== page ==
6. dan david says:

    David, few weeks ago I was in a reserve exercise.
    Did I have fun driving a light jeep? YES.
    But in one time we were escorting a truck.
    Captain jeep goes first. The the truck. Last my jeep.
    The captain & his driver were going out of limit speed.
    We were driving off the road. It was like a mountain road. Very bumpy. The other driver was forcing us to go fast. He was driving recklessly fast because he was having “fun”. The first time we stopped, I gave both captain & his driver few strong words. Although I am only a plain soldier in the reserve, when safety is concerned I don’t care much about rank. After that their driving was much more careful.

    To sum it up, driving on a bumpy way is fun but you must be very careful. The worst enemy you can have there is to feel too good.

    I quote you “because they had not drilled long enough to achieve effortless competence.” The sentence is very nice English (by now you know it’s my second language).
    drill long = practice. effortless competence is nice expression for well practices. I’d say that I will agree with that sentence and that it applies for 99% of the time, that is “effortless competence”. But life present it’s surprises when you least expect them.

  7. Very well done on taking responsibility for the safety of the group. I salute your courage in speaking up when you could have kept quiet.

    I was not able to tell that English is your second language because your writing is better than that of many Americans. It is a common joke that you can usually spot foreign speakers by the fact that their English is better than ours.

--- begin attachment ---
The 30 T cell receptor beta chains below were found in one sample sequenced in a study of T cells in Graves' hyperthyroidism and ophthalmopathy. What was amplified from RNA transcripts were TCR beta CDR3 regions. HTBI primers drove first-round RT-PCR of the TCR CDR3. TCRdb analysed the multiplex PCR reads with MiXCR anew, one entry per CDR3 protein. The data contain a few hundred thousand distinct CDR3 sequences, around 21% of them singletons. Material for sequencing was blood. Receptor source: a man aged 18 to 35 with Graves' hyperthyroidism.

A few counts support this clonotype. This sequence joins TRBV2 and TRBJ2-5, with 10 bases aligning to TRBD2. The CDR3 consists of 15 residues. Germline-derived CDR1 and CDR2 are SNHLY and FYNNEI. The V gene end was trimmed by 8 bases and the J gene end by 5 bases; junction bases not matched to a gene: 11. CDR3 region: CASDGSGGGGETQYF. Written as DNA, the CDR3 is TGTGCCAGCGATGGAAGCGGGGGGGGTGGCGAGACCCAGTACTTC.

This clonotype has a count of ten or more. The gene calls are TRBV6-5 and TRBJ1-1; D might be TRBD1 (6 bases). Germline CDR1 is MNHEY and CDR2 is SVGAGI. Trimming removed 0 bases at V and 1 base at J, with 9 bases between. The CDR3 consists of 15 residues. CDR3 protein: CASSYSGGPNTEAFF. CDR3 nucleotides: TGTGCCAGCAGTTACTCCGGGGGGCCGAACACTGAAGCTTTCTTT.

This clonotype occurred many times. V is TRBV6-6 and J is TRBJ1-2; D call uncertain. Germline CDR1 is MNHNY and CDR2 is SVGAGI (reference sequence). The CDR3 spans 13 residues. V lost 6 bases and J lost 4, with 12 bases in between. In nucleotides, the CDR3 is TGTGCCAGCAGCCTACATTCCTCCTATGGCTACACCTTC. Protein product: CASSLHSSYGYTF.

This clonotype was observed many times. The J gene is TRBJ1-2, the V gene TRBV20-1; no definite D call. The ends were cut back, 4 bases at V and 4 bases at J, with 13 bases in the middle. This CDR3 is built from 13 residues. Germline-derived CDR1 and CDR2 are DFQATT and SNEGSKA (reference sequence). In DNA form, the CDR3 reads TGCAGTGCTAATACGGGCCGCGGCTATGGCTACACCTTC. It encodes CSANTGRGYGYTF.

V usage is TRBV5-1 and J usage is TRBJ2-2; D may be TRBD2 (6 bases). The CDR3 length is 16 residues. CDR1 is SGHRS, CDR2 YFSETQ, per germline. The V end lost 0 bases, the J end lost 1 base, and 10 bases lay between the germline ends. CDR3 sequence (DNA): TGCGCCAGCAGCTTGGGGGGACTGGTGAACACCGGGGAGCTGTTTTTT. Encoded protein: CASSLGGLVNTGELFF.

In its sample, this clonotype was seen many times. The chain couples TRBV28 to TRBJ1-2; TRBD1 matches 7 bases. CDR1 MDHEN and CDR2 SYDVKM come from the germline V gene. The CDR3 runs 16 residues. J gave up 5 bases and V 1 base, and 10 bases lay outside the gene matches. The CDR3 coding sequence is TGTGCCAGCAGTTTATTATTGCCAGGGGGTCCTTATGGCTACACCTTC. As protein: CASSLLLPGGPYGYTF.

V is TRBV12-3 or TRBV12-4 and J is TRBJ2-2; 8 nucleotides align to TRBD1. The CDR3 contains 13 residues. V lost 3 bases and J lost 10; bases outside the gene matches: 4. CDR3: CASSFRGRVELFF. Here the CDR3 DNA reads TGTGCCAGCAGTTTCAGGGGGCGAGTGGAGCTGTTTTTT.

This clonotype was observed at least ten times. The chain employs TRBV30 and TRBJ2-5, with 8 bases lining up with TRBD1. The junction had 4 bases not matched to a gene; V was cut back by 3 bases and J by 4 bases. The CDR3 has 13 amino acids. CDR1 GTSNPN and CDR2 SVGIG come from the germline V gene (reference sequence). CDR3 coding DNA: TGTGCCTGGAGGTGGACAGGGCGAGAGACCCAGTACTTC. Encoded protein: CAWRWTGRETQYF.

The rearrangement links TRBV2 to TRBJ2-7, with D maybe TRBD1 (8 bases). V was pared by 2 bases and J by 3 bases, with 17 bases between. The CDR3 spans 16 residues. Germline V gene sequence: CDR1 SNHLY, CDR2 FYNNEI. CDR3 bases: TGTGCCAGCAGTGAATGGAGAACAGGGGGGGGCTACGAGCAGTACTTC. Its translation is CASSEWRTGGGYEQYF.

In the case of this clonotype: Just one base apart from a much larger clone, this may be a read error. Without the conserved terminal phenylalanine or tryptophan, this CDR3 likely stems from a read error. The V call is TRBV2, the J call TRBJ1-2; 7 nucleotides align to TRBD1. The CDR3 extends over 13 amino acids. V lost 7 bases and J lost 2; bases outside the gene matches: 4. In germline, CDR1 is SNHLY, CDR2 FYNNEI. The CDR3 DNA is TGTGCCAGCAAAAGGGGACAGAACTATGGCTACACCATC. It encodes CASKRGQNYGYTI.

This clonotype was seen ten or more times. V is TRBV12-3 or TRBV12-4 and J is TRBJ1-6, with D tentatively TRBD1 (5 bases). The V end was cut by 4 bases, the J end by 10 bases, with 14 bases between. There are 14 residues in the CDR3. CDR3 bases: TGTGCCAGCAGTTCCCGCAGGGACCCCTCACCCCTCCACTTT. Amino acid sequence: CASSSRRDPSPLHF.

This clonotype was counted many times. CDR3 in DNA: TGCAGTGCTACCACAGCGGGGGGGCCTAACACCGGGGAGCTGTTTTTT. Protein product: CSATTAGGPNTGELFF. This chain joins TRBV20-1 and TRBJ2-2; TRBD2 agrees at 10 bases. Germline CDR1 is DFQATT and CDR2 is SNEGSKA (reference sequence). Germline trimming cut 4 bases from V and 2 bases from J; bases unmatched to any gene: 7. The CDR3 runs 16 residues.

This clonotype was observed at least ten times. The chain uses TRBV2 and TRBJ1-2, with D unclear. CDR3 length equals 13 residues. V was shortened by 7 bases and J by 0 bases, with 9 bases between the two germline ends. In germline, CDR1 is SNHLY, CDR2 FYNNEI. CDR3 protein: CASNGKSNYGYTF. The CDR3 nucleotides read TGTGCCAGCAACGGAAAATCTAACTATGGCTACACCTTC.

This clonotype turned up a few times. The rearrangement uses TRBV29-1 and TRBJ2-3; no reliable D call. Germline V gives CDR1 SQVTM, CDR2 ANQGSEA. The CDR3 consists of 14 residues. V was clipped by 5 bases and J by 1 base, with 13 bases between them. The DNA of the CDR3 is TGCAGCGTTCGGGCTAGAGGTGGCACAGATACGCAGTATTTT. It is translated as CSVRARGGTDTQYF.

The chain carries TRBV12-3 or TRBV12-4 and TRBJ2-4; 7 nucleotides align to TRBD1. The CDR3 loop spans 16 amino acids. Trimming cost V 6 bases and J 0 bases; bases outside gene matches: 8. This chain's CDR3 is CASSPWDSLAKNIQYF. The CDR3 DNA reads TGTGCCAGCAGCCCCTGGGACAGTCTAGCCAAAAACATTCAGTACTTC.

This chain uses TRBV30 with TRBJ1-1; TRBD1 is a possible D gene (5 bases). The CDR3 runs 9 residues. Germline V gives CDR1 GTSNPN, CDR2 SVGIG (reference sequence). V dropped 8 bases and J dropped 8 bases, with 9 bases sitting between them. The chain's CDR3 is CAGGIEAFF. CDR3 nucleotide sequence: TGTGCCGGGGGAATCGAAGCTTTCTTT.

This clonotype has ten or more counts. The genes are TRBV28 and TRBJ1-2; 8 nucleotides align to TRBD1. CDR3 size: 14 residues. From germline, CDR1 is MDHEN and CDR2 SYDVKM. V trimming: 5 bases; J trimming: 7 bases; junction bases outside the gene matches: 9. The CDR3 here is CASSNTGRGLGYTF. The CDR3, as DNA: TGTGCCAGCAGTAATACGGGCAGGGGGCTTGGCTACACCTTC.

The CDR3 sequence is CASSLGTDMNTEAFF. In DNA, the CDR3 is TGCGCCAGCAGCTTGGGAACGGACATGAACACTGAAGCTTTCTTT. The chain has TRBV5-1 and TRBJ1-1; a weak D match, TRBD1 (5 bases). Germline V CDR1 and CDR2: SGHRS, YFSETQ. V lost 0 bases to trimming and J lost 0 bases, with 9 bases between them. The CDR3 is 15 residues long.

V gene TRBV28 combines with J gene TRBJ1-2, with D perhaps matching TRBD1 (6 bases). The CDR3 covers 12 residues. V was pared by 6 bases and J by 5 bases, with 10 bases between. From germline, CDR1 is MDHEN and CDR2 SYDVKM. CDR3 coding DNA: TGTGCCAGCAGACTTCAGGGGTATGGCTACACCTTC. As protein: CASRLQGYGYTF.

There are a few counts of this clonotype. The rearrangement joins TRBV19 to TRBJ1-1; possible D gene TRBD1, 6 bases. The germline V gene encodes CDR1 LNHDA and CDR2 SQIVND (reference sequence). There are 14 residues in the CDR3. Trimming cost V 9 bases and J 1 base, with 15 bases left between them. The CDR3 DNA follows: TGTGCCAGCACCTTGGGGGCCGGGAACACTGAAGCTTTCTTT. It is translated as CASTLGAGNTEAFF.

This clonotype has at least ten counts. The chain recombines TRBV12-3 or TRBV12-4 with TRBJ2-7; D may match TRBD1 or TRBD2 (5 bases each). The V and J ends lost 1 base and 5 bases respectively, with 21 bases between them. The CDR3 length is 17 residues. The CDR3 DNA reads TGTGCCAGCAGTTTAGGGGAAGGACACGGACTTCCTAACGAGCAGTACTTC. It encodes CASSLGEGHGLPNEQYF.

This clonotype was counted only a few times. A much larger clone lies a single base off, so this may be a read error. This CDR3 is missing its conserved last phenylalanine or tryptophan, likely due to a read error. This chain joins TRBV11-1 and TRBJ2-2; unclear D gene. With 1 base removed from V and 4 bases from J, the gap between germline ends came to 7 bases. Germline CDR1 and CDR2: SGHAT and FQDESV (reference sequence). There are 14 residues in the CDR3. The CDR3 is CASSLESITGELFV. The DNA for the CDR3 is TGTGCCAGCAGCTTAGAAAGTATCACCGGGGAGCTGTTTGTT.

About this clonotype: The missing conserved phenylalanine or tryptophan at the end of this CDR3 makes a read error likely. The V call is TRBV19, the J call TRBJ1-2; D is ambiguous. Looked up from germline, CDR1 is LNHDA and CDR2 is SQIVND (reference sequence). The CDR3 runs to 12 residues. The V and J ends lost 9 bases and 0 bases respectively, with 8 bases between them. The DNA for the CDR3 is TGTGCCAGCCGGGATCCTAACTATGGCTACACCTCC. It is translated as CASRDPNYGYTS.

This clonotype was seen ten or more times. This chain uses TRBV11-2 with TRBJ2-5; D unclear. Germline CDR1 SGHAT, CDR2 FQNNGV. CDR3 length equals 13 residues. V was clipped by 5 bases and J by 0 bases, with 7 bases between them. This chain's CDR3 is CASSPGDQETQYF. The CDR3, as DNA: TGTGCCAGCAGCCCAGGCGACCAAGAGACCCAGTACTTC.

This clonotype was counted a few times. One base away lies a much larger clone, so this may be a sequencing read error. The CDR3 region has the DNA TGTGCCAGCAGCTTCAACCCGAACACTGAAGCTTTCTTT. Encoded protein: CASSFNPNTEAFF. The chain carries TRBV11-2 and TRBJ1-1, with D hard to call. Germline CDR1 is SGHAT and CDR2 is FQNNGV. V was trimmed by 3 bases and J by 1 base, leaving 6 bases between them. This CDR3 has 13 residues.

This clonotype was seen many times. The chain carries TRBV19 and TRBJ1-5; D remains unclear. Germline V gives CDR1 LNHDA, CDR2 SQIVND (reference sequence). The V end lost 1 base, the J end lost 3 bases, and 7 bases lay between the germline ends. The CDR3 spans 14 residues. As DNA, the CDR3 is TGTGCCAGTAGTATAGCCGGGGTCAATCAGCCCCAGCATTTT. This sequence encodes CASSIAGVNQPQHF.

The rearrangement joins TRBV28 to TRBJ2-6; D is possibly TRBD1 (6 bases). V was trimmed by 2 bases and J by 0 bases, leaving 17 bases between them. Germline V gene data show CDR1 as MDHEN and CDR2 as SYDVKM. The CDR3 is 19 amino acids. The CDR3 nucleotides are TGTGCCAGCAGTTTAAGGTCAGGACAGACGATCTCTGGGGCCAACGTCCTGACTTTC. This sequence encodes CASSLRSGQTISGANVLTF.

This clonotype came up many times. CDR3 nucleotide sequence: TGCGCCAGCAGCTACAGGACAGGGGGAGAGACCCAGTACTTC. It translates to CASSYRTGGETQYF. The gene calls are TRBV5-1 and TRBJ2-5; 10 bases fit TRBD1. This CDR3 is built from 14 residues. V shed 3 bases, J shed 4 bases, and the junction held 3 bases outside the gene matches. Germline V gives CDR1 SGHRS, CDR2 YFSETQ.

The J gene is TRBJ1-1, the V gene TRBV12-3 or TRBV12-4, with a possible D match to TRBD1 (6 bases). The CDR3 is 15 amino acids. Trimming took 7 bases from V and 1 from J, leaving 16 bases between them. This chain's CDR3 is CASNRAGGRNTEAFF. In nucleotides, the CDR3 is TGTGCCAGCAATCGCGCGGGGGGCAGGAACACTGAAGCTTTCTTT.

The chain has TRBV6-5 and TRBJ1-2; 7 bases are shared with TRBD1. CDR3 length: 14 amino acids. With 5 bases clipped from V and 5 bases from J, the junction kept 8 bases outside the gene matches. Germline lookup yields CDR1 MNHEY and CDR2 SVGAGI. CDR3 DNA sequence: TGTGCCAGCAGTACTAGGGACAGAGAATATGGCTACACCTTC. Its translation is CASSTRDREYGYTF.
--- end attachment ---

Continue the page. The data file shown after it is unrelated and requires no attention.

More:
I’m glad to see you visiting my weblog. Send me an email if you would like me to address a particular subject.

  8. Chris says:

    I loved the clip. I took it as intended, I’m sure – a way to put folks who will never, ever experience this first hand into the cockpit.

    Its funny how the web, with its inherent lack of context, tends to spark controversy where there isn’t any. Or maybe acts as a vehicle for delivering controversy is a better term. I think the implication in the original comment on “maybe this isn’t serious and flying’s a serious business” and “hey – that costs a bunch of money and I’m paying for it” were both a stretch.

    I fly in a helicopter once in a while, and have taken loads of pictures and video and its always well received by folks who – like above – will never experience it themselves. Its a trauma helicopter – am I somehow advocating trauma, being irresponsible or otherwise being immature in presenting the material – I don’t think so.

    Thanks for posting the info, David. I’m tracking-back to you on it, and posting on blahgKarma.

    Rock on.

  9. Name says:

    Just as you suggest, the video was intended to share a unique experience. Taxpayers spend a tremendous amount of money to put aviators in high performance aircaft. Those aviators have a responsibility to be prepared to employ their aircraft when called upon. I don’t see a problem with bringing a camera along unless it interferes with training, causes a safety issue, or the footage is used inappropriately. I didn’t think any of those were at issue with this video.

  10. Truffy says:

    Yep, great video. I too am a bit perplexed though at the “mission” portayed here. Have a careful look. It appears that he is practicing for a handling display at an airshow or something, using the cloud tops as his lower limit. Why then at 1 minute 18 seconds does he release what appears to be an unguided weapon from his left wing pylon? I only noticed it after a few looks at this video. Its possible that there are 2 videos editied together – which doesn nothing to detract from the greatness of it, but I would be interested in what any others think about this, especially since it happens at some altitude (above the Cumulus tops)
    Cheers

  11. Name says:

    Wasn’t practicing for an airshow, just having fun during some precious free moments in the airplane. You’re right, I was using the clouds as a lower limit, but only to make the video look more interesting. The footage was collected on several flights from the USS Kittyhawk in the Pacific during the Spring of 2001 (you may notice that my flight suit changes color a few times). I wasn’t trying to portray any particular mission, I just put together the most interesting clips. The bomb was a 500 lb. Mk 82 dropped on a range in Australia.